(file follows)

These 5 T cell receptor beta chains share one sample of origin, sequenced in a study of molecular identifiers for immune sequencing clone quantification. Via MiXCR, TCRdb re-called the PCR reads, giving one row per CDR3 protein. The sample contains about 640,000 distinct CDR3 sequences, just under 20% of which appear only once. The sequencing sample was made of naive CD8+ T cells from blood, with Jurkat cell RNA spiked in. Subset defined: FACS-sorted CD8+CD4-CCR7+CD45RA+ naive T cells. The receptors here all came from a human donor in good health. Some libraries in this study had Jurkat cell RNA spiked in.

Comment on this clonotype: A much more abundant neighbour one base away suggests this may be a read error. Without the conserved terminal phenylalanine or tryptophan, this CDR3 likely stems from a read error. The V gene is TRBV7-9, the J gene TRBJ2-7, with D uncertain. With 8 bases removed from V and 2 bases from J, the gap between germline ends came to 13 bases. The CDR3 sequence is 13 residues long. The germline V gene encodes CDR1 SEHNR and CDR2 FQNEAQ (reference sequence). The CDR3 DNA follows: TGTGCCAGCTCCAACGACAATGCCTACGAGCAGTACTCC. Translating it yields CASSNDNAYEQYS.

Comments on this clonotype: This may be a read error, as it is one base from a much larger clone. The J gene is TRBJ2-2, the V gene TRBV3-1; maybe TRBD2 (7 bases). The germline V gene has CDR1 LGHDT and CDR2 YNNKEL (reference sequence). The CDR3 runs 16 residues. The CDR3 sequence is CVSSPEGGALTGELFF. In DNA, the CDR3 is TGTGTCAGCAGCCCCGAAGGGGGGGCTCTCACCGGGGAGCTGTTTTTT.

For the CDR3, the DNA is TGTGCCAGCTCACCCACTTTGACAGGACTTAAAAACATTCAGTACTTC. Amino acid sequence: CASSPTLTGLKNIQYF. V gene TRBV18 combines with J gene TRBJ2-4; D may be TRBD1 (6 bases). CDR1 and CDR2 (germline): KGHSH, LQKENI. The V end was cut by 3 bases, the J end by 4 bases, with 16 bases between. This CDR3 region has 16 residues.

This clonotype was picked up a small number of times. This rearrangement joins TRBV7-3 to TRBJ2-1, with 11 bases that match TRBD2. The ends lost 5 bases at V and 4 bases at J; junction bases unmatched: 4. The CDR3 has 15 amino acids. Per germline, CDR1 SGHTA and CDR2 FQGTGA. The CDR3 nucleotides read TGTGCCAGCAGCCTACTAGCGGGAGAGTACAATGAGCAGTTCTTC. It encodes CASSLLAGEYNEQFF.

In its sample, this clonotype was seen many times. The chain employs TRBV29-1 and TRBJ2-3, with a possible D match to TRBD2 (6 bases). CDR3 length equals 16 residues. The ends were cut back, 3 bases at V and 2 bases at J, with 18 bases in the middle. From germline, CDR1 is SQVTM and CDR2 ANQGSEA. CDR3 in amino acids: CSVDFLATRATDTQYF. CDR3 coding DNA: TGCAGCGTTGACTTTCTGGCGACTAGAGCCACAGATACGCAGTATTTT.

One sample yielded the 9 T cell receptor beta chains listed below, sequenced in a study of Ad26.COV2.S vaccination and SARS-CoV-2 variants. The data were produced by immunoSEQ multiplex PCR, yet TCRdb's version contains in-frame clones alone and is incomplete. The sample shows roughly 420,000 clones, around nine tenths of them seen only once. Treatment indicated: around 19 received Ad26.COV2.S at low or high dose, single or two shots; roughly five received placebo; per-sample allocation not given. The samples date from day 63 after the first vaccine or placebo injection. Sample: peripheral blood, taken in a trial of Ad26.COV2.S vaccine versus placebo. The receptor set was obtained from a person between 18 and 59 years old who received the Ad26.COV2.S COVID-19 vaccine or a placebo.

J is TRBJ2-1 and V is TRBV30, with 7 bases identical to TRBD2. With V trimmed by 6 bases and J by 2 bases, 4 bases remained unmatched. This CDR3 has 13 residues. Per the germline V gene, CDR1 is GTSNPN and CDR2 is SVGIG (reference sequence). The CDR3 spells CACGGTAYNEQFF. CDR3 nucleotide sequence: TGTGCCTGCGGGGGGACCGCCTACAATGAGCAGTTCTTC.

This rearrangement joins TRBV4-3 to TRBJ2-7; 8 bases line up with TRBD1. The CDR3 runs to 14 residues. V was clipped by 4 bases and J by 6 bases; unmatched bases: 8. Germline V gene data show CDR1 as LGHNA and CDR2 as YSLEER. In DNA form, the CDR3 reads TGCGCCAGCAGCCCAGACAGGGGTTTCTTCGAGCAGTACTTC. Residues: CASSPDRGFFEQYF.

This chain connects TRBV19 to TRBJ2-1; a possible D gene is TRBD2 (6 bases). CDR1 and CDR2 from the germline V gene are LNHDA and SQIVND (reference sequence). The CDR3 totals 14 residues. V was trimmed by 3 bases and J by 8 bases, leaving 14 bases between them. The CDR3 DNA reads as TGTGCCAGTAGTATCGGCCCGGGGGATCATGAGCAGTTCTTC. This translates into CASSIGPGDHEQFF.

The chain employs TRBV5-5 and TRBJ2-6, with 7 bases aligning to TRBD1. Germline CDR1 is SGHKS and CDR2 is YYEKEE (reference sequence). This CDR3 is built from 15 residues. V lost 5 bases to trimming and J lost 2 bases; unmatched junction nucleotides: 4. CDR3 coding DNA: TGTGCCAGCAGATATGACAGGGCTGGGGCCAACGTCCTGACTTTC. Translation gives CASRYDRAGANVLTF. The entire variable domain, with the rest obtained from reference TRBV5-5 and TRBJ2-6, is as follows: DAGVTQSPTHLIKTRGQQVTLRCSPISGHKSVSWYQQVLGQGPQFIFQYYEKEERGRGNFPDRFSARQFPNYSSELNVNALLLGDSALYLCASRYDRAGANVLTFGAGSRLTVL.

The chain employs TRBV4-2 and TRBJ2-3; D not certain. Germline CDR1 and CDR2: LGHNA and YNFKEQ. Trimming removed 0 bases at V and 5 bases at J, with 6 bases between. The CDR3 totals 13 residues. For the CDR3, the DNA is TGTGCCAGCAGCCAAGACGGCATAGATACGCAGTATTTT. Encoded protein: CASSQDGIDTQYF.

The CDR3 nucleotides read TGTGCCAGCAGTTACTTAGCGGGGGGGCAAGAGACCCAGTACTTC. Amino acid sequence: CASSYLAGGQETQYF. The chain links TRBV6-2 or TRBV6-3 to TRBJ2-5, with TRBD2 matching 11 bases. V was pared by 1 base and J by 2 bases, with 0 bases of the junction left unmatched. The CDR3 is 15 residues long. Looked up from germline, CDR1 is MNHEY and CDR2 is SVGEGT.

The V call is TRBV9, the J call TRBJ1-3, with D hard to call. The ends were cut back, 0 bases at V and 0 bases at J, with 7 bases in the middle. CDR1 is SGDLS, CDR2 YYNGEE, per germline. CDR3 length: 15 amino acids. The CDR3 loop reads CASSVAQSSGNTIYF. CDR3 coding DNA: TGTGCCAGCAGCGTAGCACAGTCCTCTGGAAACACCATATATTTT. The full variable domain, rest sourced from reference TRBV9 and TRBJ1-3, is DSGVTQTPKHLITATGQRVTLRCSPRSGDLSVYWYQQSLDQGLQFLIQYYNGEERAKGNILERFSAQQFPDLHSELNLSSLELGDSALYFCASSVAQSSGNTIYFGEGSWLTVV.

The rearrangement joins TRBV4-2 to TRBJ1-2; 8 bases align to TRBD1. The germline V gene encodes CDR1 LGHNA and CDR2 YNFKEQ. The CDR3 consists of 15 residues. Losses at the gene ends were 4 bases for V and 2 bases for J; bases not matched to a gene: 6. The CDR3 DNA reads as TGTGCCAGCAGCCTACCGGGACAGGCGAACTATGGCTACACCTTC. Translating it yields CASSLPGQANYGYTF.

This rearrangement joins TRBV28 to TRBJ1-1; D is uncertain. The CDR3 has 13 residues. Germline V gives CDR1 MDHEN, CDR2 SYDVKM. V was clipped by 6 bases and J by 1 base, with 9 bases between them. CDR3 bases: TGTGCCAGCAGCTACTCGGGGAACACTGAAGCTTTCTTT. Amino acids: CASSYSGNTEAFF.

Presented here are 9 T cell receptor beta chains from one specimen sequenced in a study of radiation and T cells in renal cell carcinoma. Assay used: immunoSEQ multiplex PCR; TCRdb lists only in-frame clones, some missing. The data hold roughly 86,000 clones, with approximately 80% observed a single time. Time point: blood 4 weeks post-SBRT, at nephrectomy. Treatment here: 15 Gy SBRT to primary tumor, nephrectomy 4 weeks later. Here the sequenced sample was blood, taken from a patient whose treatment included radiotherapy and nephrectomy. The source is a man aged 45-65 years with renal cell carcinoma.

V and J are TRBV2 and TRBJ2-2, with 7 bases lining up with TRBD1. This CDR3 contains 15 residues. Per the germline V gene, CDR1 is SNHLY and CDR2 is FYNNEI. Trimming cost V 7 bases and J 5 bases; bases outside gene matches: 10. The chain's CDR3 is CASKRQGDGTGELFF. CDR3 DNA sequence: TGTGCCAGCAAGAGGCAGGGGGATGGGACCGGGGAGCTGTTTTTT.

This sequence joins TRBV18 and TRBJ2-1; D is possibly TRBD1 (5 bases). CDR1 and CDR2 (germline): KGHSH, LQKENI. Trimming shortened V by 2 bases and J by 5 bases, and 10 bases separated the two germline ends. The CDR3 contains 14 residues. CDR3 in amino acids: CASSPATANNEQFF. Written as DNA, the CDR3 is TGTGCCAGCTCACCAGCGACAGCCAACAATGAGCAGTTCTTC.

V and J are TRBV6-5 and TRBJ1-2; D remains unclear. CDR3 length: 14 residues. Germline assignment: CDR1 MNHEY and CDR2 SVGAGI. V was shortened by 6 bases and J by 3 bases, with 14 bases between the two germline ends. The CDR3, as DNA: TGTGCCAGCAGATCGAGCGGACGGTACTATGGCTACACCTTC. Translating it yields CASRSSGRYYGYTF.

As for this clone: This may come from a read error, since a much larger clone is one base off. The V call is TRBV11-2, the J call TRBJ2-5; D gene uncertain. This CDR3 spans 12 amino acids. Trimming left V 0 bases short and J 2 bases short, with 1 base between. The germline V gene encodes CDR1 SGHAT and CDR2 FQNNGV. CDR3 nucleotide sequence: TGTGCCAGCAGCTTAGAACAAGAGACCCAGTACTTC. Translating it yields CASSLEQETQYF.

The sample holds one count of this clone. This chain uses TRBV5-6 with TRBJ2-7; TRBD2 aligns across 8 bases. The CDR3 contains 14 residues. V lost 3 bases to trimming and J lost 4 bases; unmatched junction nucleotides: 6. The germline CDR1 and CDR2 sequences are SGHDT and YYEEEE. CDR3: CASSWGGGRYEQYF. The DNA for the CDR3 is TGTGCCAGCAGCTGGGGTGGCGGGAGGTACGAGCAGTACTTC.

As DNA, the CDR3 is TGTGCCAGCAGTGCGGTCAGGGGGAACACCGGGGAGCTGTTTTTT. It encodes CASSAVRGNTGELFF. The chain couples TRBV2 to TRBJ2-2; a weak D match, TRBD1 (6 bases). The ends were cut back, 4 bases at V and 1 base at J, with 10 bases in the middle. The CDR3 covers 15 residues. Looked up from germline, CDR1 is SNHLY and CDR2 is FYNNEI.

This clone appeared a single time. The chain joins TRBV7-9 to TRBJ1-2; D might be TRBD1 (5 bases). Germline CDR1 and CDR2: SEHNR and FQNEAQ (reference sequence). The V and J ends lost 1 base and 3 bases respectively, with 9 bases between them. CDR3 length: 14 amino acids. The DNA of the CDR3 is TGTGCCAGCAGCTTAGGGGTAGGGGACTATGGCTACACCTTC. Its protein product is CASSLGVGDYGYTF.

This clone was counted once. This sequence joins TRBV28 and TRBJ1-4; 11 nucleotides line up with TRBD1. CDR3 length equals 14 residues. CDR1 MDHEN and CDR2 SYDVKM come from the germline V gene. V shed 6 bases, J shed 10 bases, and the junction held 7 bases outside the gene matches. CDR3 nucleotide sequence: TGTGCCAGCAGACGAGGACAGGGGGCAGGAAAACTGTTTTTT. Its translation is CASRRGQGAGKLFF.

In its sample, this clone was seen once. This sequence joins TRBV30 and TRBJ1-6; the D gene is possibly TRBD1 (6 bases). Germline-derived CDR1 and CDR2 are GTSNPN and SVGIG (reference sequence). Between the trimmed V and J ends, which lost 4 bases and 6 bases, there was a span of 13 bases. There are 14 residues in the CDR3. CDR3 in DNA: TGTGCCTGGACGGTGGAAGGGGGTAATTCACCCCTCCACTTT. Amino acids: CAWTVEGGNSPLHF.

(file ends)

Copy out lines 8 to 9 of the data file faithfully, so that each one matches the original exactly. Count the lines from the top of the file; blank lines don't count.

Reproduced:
J is TRBJ2-1 and V is TRBV30, with 7 bases identical to TRBD2. With V trimmed by 6 bases and J by 2 bases, 4 bases remained unmatched. This CDR3 has 13 residues. Per the germline V gene, CDR1 is GTSNPN and CDR2 is SVGIG (reference sequence). The CDR3 spells CACGGTAYNEQFF. CDR3 nucleotide sequence: TGTGCCTGCGGGGGGACCGCCTACAATGAGCAGTTCTTC.

This rearrangement joins TRBV4-3 to TRBJ2-7; 8 bases line up with TRBD1. The CDR3 runs to 14 residues. V was clipped by 4 bases and J by 6 bases; unmatched bases: 8. Germline V gene data show CDR1 as LGHNA and CDR2 as YSLEER. In DNA form, the CDR3 reads TGCGCCAGCAGCCCAGACAGGGGTTTCTTCGAGCAGTACTTC. Residues: CASSPDRGFFEQYF.